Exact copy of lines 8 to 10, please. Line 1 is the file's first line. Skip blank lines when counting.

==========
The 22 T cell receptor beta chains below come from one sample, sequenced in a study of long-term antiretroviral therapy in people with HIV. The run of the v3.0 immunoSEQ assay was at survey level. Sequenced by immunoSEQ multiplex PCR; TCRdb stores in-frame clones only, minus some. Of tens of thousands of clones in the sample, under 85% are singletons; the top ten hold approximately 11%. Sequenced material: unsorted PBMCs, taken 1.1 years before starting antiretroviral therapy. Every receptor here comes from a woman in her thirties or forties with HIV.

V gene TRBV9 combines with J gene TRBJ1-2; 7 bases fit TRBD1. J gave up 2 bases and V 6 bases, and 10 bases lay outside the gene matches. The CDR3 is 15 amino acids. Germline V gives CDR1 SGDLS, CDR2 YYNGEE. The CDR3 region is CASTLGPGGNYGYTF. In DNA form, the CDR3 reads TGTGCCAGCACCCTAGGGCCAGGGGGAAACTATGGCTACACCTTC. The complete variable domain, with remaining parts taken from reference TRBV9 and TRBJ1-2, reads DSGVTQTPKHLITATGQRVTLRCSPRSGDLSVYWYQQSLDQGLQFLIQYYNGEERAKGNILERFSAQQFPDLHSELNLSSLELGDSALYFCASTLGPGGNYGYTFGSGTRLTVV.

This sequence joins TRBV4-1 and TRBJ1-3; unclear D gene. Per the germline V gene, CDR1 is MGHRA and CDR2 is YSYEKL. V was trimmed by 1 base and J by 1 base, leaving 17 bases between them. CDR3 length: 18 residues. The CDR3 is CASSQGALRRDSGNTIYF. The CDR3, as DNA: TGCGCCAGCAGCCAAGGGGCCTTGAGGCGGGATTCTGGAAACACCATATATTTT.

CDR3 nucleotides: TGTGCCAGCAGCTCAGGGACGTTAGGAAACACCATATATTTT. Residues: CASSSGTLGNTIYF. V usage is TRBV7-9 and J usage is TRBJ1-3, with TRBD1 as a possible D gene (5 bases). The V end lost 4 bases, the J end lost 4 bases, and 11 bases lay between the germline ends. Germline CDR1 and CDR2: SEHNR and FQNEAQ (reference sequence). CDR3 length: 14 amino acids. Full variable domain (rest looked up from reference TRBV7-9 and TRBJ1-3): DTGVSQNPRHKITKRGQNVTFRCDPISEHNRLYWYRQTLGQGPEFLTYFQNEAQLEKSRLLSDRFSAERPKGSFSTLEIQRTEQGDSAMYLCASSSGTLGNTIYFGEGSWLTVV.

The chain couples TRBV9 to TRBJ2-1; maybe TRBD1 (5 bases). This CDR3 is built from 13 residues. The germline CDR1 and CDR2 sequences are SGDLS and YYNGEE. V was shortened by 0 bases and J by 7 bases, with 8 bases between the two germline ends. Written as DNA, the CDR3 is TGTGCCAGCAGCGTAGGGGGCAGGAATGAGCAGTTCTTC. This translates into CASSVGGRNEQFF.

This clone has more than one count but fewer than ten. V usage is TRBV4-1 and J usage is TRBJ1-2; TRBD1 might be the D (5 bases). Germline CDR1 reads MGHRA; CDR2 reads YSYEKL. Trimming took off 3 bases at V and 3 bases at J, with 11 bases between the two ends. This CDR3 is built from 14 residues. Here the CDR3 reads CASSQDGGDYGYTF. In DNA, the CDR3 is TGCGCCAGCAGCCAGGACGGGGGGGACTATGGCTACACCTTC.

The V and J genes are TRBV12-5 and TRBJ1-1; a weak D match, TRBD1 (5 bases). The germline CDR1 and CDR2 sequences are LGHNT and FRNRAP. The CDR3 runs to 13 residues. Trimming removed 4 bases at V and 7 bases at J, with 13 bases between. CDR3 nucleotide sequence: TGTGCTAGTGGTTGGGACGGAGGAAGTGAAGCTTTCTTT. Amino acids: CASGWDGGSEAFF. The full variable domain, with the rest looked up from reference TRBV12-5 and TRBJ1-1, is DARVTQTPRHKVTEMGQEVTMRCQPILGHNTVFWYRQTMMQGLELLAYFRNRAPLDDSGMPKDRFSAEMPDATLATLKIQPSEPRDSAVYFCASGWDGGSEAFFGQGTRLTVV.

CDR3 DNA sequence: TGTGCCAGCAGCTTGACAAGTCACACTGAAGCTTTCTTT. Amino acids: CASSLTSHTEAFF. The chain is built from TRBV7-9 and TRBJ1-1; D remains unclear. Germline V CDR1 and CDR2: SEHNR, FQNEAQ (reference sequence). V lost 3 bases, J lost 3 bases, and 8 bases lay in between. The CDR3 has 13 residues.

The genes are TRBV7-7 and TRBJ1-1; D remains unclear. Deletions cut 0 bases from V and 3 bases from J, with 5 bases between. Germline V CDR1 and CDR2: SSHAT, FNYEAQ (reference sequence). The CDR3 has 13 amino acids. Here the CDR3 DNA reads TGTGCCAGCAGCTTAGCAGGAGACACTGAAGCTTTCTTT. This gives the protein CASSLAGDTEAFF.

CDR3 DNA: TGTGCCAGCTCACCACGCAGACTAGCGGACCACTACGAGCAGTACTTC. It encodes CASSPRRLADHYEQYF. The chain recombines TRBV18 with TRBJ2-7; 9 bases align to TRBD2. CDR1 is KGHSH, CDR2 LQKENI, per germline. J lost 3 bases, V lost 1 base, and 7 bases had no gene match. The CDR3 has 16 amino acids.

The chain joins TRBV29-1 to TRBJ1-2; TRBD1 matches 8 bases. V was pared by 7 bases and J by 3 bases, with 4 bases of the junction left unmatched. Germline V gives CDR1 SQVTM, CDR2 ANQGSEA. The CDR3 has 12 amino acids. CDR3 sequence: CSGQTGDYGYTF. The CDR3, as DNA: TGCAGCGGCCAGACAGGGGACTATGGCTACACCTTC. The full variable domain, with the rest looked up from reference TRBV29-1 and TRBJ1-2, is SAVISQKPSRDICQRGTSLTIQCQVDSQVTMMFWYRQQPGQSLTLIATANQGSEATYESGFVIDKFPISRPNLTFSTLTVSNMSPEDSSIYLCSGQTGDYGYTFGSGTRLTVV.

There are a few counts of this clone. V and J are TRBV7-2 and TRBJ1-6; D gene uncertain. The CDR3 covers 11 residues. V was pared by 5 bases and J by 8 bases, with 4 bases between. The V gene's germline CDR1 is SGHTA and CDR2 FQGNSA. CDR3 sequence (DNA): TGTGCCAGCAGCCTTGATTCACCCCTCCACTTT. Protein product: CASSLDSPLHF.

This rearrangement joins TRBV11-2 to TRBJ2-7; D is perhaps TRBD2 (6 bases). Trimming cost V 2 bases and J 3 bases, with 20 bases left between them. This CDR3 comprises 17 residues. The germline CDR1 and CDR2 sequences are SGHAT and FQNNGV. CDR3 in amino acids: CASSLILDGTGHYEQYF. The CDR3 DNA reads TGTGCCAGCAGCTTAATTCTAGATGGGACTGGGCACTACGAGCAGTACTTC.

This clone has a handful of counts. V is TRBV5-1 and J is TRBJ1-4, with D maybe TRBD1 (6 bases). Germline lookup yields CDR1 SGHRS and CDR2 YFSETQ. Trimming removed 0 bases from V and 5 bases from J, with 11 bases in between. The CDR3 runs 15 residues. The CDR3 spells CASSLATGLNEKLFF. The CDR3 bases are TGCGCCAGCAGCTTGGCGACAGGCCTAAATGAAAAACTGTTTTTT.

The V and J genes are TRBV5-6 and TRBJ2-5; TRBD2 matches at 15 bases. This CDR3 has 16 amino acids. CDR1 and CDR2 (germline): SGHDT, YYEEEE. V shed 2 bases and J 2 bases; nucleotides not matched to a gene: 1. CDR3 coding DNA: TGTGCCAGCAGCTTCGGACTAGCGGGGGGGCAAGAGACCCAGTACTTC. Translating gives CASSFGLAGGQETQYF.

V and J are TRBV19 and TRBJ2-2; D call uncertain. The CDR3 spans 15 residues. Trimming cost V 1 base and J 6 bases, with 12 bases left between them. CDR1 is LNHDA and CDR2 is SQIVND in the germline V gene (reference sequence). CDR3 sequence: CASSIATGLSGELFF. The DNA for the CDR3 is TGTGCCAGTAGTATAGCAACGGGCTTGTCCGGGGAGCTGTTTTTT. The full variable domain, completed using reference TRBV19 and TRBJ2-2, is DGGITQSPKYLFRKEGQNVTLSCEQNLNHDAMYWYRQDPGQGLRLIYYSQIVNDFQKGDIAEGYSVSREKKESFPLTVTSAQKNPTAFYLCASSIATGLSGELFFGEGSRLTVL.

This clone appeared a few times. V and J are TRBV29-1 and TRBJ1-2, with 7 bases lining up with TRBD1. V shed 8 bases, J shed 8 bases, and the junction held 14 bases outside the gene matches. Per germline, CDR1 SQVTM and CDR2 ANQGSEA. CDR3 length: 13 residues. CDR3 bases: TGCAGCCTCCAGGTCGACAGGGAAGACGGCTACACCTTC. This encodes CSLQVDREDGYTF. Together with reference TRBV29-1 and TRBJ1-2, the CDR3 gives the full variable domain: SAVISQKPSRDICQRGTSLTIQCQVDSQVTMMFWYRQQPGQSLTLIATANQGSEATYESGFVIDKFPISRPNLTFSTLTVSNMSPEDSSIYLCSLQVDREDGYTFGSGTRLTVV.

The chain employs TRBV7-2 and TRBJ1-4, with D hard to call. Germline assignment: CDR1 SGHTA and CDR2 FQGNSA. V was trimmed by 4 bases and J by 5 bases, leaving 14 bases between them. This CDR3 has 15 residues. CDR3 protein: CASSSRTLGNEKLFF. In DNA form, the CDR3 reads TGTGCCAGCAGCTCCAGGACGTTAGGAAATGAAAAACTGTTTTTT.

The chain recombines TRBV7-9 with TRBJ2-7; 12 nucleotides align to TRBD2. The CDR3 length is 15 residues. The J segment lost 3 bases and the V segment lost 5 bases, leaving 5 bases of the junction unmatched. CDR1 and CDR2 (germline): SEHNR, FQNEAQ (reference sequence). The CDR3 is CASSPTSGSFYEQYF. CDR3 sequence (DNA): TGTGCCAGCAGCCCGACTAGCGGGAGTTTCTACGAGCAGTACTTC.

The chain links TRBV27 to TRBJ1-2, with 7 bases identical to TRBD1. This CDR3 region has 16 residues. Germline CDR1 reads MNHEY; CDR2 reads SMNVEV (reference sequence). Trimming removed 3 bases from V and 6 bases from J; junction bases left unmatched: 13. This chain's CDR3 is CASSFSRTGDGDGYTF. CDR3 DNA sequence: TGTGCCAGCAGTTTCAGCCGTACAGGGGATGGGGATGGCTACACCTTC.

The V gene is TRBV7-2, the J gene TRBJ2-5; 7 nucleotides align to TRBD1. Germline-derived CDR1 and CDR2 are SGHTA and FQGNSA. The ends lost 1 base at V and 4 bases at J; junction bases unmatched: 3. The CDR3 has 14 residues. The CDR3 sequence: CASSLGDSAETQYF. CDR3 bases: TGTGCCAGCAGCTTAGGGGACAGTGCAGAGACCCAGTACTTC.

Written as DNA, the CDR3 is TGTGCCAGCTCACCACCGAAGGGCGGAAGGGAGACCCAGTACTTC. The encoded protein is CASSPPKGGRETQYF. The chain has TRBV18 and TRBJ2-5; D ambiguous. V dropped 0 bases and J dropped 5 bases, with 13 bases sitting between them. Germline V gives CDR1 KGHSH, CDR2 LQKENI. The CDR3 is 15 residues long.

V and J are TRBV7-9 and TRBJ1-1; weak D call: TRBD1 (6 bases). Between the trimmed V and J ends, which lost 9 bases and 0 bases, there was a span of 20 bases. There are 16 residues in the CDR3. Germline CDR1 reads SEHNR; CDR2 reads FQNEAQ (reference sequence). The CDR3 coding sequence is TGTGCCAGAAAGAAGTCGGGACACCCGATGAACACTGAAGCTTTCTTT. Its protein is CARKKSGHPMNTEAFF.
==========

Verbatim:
CDR3 DNA sequence: TGTGCCAGCAGCTTGACAAGTCACACTGAAGCTTTCTTT. Amino acids: CASSLTSHTEAFF. The chain is built from TRBV7-9 and TRBJ1-1; D remains unclear. Germline V CDR1 and CDR2: SEHNR, FQNEAQ (reference sequence). V lost 3 bases, J lost 3 bases, and 8 bases lay in between. The CDR3 has 13 residues.

The genes are TRBV7-7 and TRBJ1-1; D remains unclear. Deletions cut 0 bases from V and 3 bases from J, with 5 bases between. Germline V CDR1 and CDR2: SSHAT, FNYEAQ (reference sequence). The CDR3 has 13 amino acids. Here the CDR3 DNA reads TGTGCCAGCAGCTTAGCAGGAGACACTGAAGCTTTCTTT. This gives the protein CASSLAGDTEAFF.

CDR3 DNA: TGTGCCAGCTCACCACGCAGACTAGCGGACCACTACGAGCAGTACTTC. It encodes CASSPRRLADHYEQYF. The chain recombines TRBV18 with TRBJ2-7; 9 bases align to TRBD2. CDR1 is KGHSH, CDR2 LQKENI, per germline. J lost 3 bases, V lost 1 base, and 7 bases had no gene match. The CDR3 has 16 amino acids.